What is it about?
International actors are human too. They are influenced by their psychology as much as their rationality. How can we leverage human psychology to encourage international cooperation? "Conditioning Constructs" is a theory of how hostile states can use the subconscious psychological benefits of negotiation to build a long-lasting peace. It traces the theory in action with the case of US-Canada relations.
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Why is it important?
Negotiations in international relations are not just cheap talk. They are spaces for human actors to "train" each other into cooperation. The process of putting a negotiated agreement into action makes cooperation increasingly rewarding and defection increasingly punishing, until the decision to work together is clear. By remembering that politicians are still psychological beings, we find that series of negotiations generate an ingrained, durable cooperation over time, and transform hostile relations into peaceful ones at a fundamental level.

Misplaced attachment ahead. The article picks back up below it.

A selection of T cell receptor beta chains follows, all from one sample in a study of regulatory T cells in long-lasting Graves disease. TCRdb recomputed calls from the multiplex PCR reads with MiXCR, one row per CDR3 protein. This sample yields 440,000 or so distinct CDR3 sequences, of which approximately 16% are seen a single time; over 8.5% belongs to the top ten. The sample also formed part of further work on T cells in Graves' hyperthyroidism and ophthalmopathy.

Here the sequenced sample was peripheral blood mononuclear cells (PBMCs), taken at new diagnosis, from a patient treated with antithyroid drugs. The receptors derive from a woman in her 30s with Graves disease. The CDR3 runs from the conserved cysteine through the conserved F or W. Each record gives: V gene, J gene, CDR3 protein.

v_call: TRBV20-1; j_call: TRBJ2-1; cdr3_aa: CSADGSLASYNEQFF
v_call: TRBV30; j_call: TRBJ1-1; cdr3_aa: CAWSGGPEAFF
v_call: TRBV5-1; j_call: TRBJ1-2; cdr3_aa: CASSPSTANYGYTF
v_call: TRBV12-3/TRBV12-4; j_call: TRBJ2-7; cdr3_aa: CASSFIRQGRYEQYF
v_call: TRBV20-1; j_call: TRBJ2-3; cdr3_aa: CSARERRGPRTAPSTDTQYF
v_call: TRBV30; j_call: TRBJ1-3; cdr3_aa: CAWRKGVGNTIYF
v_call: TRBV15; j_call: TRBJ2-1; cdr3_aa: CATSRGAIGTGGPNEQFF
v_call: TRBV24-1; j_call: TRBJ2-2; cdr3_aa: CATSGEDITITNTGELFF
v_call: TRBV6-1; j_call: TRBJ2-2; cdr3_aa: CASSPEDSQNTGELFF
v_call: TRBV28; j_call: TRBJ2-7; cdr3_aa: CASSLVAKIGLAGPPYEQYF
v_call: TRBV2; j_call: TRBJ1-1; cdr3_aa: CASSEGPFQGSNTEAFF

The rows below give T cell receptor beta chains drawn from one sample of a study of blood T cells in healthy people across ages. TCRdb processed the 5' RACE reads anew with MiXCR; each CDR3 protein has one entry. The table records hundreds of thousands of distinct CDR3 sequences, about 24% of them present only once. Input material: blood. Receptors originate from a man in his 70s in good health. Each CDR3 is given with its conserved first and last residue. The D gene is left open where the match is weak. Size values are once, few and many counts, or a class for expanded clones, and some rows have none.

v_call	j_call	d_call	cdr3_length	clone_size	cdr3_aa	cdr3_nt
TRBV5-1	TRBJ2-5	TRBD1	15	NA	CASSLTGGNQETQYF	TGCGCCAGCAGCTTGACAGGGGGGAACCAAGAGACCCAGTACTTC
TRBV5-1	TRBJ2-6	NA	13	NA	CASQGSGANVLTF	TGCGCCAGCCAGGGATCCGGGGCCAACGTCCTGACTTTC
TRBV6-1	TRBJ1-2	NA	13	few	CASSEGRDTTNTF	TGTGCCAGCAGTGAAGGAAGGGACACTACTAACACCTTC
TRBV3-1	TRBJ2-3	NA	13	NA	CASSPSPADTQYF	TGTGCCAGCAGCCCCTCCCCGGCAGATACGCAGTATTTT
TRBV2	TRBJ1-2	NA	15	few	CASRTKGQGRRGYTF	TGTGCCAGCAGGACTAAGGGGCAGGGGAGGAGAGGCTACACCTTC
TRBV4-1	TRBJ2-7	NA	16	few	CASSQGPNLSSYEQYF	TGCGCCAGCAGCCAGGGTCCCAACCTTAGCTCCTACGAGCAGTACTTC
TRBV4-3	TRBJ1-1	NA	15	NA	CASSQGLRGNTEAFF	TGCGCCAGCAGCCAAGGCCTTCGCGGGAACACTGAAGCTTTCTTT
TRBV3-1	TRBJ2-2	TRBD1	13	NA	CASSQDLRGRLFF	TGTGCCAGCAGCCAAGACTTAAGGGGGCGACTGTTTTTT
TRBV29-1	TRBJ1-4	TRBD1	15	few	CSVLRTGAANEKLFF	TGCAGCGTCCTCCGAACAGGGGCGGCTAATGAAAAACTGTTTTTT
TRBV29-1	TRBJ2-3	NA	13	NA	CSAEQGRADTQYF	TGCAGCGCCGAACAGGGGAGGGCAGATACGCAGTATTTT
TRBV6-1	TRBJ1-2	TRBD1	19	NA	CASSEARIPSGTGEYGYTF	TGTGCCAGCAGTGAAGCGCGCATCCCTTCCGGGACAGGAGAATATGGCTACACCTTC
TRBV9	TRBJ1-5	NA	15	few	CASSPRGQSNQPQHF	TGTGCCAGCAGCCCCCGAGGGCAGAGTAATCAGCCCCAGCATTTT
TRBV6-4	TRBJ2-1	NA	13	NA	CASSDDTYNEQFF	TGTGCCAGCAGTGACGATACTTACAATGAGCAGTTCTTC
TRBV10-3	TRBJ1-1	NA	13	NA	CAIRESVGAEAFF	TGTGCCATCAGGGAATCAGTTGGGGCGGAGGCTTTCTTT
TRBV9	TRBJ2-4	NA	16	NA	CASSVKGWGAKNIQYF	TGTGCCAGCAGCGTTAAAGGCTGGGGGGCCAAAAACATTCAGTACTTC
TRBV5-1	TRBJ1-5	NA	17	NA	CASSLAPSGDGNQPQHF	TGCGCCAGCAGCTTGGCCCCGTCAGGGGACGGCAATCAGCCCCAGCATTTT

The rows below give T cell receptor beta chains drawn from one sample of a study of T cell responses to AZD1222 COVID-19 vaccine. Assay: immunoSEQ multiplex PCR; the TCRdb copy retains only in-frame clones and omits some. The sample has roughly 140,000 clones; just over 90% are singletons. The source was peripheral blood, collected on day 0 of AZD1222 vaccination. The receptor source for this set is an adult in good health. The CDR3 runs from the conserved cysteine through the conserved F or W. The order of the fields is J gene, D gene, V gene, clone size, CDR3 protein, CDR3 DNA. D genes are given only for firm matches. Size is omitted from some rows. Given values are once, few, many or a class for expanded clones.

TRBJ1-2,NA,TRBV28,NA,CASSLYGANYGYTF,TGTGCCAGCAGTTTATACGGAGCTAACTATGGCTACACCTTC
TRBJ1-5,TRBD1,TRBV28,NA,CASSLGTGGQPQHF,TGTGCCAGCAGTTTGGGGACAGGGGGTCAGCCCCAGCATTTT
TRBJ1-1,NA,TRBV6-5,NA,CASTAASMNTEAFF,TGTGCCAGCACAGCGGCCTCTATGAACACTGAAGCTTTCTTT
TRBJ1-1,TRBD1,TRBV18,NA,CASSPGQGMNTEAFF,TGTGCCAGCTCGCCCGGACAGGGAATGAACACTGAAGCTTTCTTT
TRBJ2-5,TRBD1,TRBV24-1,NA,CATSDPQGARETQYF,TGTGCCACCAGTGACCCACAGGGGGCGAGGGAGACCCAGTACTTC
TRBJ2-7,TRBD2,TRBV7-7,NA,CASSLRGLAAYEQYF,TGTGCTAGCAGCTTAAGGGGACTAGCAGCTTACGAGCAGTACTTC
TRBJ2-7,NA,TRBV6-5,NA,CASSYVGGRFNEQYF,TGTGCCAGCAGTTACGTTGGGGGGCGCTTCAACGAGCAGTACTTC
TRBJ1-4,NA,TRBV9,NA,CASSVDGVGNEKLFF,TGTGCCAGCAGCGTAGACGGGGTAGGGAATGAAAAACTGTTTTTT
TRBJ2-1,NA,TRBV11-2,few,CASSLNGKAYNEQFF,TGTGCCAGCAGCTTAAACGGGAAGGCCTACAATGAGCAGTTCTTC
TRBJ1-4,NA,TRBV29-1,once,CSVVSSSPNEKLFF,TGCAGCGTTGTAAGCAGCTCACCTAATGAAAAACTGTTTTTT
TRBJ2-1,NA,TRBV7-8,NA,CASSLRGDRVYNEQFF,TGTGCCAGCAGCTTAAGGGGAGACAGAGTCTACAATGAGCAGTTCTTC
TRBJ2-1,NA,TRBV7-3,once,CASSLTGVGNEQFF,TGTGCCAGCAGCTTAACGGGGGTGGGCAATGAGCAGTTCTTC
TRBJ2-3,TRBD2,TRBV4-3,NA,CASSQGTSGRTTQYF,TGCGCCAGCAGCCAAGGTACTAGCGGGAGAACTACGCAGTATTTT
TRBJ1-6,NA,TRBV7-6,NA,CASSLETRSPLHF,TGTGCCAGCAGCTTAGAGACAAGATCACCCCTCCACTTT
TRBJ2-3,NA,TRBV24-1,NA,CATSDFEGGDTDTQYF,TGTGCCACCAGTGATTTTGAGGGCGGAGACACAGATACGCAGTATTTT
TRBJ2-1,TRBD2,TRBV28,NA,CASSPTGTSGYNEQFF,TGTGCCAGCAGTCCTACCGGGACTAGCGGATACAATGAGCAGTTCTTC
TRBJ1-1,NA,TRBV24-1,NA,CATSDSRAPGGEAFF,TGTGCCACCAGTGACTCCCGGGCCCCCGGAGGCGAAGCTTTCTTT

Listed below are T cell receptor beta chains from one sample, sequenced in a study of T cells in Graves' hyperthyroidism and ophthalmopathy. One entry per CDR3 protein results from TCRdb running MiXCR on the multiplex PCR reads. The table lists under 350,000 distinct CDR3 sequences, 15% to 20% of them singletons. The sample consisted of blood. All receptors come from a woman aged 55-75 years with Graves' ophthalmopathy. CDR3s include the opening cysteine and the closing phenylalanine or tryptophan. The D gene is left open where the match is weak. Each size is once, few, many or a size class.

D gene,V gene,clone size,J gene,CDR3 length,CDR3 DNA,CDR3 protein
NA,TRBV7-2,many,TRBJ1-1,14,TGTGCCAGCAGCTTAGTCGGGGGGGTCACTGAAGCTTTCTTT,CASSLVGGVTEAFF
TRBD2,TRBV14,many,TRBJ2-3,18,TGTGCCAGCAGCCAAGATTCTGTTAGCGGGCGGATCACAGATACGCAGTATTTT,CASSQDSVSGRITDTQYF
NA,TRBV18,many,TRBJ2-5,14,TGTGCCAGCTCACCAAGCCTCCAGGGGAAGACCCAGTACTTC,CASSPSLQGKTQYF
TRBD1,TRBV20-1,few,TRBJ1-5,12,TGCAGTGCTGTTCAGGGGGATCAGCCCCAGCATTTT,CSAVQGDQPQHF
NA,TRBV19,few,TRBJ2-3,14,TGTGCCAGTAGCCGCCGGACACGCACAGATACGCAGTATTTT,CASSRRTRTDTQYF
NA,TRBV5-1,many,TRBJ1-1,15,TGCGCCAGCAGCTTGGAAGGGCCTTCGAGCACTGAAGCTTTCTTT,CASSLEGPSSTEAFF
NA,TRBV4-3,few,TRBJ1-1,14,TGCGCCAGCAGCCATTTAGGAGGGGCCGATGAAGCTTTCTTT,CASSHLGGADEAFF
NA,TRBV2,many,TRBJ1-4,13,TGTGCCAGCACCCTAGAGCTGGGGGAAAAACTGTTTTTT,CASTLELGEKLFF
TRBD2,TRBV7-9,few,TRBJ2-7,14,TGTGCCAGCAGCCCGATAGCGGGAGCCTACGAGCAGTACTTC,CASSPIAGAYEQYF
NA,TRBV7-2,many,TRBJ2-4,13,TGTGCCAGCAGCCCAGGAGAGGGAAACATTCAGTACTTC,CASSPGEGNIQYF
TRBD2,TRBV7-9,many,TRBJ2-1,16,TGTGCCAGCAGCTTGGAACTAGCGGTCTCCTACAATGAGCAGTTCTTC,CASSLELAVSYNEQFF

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This page is a summary of: Conditioning Constructs: A Psychological Theory of International Negotiated Cooperation, International Negotiation, April 2021, Brill, DOI: 10.1163/15718069-bja10025.
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